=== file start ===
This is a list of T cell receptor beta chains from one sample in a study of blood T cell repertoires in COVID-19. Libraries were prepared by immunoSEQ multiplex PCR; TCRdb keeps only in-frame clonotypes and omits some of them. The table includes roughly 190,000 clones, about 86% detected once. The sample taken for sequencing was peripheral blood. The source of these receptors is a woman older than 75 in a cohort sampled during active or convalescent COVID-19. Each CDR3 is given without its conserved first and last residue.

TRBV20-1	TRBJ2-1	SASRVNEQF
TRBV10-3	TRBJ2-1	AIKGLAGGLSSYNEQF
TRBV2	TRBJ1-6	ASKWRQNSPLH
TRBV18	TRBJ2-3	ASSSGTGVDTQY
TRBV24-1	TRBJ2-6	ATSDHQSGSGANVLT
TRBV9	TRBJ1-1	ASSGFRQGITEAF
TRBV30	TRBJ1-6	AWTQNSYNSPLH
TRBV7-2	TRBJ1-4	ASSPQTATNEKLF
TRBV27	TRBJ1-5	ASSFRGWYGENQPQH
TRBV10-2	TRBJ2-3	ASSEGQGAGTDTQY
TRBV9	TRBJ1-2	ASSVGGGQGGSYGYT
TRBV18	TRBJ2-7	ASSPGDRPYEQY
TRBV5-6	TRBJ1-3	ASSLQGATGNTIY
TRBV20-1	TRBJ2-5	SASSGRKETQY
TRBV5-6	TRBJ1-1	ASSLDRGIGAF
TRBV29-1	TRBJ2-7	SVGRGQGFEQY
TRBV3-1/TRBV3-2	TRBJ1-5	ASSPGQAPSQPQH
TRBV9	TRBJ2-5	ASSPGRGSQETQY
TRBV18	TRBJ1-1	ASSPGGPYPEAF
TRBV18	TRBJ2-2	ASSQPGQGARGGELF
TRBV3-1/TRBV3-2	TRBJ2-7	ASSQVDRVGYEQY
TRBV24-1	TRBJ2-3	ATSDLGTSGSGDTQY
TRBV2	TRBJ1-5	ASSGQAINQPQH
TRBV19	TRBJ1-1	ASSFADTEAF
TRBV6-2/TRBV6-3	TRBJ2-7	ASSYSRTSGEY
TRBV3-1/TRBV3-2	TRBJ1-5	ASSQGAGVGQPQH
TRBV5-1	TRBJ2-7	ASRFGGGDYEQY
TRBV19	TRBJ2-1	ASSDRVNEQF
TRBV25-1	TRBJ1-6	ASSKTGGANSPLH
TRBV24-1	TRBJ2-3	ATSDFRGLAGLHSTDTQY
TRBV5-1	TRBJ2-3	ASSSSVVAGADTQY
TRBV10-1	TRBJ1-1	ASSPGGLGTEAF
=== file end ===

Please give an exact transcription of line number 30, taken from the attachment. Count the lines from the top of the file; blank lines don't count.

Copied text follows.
TRBV25-1	TRBJ1-6	ASSKTGGANSPLH